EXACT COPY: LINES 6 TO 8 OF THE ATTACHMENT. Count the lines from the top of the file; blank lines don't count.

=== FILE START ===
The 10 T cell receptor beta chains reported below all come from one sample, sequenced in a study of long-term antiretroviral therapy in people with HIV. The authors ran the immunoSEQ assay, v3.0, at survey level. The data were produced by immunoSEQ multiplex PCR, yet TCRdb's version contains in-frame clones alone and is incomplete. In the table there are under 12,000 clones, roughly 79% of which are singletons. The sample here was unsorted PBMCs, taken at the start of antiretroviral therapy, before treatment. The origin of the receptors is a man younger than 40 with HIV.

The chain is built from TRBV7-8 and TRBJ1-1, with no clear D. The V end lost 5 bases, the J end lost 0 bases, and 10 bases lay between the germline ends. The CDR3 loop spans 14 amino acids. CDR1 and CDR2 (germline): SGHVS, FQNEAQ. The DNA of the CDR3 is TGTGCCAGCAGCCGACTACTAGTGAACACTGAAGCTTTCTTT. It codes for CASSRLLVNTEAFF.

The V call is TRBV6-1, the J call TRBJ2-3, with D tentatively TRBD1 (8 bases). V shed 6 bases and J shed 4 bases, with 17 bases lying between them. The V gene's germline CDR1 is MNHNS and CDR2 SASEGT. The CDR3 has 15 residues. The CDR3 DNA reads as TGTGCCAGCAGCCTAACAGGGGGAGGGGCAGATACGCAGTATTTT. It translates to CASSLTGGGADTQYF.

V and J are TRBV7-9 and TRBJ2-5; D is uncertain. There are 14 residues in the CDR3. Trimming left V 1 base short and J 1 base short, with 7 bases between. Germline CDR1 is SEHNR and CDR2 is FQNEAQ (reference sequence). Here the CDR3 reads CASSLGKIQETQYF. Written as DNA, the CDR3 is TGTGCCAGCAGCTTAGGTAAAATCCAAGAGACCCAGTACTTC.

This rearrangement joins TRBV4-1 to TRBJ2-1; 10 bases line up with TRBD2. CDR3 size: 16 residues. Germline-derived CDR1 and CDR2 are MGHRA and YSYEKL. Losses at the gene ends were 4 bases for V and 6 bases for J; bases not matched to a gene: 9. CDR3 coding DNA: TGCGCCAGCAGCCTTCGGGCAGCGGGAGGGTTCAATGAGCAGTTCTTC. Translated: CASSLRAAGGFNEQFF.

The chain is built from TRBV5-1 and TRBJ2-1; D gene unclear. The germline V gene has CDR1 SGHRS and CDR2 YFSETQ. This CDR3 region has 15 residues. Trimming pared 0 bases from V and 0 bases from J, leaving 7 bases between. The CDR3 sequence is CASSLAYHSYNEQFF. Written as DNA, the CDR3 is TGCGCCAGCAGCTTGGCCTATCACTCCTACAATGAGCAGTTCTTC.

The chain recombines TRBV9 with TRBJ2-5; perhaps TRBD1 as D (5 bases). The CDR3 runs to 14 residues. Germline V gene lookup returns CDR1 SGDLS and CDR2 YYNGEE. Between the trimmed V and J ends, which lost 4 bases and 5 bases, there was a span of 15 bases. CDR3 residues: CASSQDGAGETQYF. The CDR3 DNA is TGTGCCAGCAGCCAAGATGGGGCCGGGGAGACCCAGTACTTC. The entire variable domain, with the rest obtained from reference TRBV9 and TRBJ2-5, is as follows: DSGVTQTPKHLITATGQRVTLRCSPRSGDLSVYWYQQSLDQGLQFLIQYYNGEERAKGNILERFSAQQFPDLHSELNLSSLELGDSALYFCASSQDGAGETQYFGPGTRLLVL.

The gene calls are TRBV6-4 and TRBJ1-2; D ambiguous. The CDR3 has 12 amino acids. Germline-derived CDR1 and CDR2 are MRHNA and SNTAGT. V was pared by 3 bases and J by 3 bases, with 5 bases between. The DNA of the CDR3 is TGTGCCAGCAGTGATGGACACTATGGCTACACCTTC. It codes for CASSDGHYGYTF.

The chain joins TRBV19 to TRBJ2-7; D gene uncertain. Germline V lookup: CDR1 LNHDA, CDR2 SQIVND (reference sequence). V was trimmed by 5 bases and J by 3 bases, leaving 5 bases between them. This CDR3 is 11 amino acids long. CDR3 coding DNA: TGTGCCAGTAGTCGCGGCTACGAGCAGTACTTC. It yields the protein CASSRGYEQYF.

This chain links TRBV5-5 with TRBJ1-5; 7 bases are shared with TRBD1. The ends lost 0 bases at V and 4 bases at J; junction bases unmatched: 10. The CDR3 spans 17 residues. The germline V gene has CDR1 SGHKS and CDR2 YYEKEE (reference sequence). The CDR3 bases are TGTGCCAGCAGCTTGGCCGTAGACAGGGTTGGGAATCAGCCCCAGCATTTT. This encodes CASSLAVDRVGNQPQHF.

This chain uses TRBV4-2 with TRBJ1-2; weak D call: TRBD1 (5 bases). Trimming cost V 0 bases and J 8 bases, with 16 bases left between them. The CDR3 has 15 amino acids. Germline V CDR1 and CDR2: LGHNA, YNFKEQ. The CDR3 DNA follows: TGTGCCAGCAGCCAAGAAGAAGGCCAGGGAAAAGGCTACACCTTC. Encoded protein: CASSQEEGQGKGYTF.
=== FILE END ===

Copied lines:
The chain is built from TRBV5-1 and TRBJ2-1; D gene unclear. The germline V gene has CDR1 SGHRS and CDR2 YFSETQ. This CDR3 region has 15 residues. Trimming pared 0 bases from V and 0 bases from J, leaving 7 bases between. The CDR3 sequence is CASSLAYHSYNEQFF. Written as DNA, the CDR3 is TGCGCCAGCAGCTTGGCCTATCACTCCTACAATGAGCAGTTCTTC.

The chain recombines TRBV9 with TRBJ2-5; perhaps TRBD1 as D (5 bases). The CDR3 runs to 14 residues. Germline V gene lookup returns CDR1 SGDLS and CDR2 YYNGEE. Between the trimmed V and J ends, which lost 4 bases and 5 bases, there was a span of 15 bases. CDR3 residues: CASSQDGAGETQYF. The CDR3 DNA is TGTGCCAGCAGCCAAGATGGGGCCGGGGAGACCCAGTACTTC. The entire variable domain, with the rest obtained from reference TRBV9 and TRBJ2-5, is as follows: DSGVTQTPKHLITATGQRVTLRCSPRSGDLSVYWYQQSLDQGLQFLIQYYNGEERAKGNILERFSAQQFPDLHSELNLSSLELGDSALYFCASSQDGAGETQYFGPGTRLLVL.

The gene calls are TRBV6-4 and TRBJ1-2; D ambiguous. The CDR3 has 12 amino acids. Germline-derived CDR1 and CDR2 are MRHNA and SNTAGT. V was pared by 3 bases and J by 3 bases, with 5 bases between. The DNA of the CDR3 is TGTGCCAGCAGTGATGGACACTATGGCTACACCTTC. It codes for CASSDGHYGYTF.